Brooklyn-based Sprezzat wants to modernize caller ID for people's smartphones with a little help from Twitter and Facebook.
This week the company launched Thread for Android, a mobile app designed to display recent activity on Twitter and Facebook, as well as emails and text messages, whenever a user receives a phone call. The idea is to add a little more context to the experience of receiving calls.
"There hasn't been any true innovation in caller ID arguably in 30 years," said Sprezzat CEO James Lawrence. On smartphones, "it's just the name, number, time, and maybe a picture. So much of the screen is untapped and unused," he said.
The free app, which Sprezzat describes as being in a "flushed-out beta" form, works like this: A user downloads Thread and the app syncs with existing contacts from the person's address book, along with their Facebook and Twitter accounts. Going forward, whenever the user receives a call, the phone's screen will display recent emails and text messages between the two people, as well as any recent tweets and Facebook posts from the caller, as long as the user is already connected to the caller on those social networks.
Just like caller ID did with landlines, the company hopes Thread will help to change people's conversations on smartphones. One example: Say a user gets a call from an old friend. Upon receiving the call, the user could conceivably see that friend's recent pictures from, say, a skiing trip, which could enhance the conversation, the company hopes.
As the call comes in, a horizontal blue bar at the top of the screen gradually expands over a period of roughly 30 seconds, to let the user know how much time he has to scan the displayed content until voicemail kicks in. After the call, the content is redisplayed to give the person an opportunity to reply to any tweets, Facebook posts or any other social network activity.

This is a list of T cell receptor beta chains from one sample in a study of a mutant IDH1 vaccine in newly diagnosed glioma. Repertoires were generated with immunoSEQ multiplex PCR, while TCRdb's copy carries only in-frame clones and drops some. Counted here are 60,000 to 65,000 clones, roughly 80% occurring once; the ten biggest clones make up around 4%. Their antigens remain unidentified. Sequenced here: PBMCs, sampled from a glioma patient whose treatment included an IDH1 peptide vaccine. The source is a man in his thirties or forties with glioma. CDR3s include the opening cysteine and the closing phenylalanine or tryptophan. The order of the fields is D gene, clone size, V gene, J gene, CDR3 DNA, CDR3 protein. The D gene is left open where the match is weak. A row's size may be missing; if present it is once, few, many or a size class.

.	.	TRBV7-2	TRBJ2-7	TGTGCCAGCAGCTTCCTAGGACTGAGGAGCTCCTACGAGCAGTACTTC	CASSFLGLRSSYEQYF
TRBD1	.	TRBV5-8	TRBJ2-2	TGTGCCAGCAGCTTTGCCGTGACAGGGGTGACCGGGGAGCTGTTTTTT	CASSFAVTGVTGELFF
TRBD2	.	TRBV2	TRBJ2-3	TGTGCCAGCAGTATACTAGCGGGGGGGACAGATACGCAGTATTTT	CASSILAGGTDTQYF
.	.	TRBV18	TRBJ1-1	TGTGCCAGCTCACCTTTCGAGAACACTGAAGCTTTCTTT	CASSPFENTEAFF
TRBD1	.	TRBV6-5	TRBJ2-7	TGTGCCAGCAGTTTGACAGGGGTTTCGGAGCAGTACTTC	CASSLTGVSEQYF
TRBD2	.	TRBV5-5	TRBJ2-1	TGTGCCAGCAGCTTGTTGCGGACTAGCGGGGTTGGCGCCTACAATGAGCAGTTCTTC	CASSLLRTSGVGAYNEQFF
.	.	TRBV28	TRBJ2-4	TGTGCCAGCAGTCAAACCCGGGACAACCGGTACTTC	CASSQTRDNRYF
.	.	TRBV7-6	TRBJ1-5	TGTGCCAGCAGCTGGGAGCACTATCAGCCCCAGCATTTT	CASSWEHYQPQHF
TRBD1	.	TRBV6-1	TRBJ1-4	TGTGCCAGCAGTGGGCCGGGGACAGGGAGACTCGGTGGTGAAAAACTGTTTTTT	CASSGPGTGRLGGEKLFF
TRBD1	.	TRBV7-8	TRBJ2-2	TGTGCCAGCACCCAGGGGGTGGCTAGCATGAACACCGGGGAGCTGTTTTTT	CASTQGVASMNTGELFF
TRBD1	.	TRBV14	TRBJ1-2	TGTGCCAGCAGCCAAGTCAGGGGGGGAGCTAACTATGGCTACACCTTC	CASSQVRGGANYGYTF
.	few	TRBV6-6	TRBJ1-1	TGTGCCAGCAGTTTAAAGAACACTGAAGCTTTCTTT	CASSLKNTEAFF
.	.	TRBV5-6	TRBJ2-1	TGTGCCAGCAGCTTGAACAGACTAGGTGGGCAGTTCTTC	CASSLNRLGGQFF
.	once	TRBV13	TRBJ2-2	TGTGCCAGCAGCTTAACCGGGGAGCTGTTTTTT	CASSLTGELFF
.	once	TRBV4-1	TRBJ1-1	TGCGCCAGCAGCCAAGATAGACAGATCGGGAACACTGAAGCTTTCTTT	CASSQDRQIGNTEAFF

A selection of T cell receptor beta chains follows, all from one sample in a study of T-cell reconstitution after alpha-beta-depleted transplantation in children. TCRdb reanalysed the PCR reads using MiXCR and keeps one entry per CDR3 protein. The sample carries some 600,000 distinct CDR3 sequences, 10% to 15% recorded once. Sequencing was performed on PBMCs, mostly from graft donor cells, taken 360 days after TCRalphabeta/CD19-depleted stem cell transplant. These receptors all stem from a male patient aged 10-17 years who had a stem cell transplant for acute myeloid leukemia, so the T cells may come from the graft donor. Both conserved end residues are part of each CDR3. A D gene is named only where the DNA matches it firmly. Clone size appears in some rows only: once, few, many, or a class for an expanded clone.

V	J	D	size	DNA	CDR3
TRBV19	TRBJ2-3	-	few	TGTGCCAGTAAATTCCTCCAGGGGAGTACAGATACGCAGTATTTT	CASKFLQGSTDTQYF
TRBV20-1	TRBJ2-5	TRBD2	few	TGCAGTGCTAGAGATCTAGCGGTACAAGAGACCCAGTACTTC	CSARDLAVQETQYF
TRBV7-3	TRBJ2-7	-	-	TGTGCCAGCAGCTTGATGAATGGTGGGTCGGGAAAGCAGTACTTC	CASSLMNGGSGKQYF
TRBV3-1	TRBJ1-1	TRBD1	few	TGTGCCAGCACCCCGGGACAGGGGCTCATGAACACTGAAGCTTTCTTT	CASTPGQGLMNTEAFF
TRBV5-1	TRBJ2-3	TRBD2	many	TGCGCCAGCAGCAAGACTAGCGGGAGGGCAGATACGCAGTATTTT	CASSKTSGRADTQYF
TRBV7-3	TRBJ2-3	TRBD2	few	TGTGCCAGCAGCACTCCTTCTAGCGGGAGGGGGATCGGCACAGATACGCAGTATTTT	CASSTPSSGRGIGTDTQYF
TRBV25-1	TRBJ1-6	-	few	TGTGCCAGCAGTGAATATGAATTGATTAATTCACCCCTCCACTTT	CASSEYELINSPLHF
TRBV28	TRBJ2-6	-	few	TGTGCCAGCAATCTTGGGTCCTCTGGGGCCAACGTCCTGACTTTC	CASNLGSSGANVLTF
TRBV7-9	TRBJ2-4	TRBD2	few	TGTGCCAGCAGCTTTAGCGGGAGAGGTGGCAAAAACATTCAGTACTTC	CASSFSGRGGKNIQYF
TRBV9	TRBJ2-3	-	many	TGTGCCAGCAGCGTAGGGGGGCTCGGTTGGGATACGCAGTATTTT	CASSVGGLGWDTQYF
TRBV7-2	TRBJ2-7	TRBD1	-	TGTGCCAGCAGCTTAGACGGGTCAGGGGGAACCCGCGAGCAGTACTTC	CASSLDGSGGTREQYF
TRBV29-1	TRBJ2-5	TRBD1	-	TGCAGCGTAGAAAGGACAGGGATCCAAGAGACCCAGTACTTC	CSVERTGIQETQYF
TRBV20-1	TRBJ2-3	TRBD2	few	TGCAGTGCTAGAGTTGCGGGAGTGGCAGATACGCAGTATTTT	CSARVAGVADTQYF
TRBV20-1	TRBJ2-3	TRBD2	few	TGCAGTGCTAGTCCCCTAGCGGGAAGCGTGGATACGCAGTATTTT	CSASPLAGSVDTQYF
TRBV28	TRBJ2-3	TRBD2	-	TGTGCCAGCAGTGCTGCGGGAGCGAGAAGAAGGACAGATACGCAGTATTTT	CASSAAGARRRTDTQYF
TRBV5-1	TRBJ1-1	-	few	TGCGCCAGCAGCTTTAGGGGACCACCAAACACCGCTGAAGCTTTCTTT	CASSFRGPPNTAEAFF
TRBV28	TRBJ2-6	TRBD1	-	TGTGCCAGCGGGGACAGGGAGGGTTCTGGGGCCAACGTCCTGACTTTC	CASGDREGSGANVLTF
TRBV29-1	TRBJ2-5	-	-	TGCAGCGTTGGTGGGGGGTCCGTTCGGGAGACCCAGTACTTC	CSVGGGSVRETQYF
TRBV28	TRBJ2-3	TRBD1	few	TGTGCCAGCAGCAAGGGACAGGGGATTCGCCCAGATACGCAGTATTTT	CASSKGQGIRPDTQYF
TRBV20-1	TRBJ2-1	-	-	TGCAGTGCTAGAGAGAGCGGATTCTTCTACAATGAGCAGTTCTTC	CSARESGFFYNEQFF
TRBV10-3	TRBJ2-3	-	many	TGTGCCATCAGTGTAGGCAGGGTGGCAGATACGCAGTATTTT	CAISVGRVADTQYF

There are some limitations. The app in its current state may have trouble recognizing Twitter handles for some users' contacts, and some of the content fields may appear blank if two people are not already connected online. Future versions of the app will smooth out these issues, Sprezzat said.
But the app is unique because it incorporates both "push" and "pull" functionalities, the company said. The pushing of the content happens whenever a person receives a call, but Sprezzat points to Thread's dashboard, which brings together the social network activity of users' friends in a single place, as the pull element.
Sprezzat hopes the app, therefore, will pull people in to check out their friends' activity directly within Thread, rather than opening up other social networking apps individually.
An iOS version of Thread will launch early this summer, in either May or June, the company said. Though the app is free, the company hopes to generate revenue through customized dashboard panels and premium feature upgrades.
Sprezzat is looking to incorporate other social networks into the app such as LinkedIn, Instagram, Evernote, Spotify and Pinterest, and also link it to a user's Google Calendar, so the app could deliver alerts before events in a fashion similar to Google Now's personal assistant tool.
The company is currently promoting the app at South by Southwest Interactive in Austin, Texas.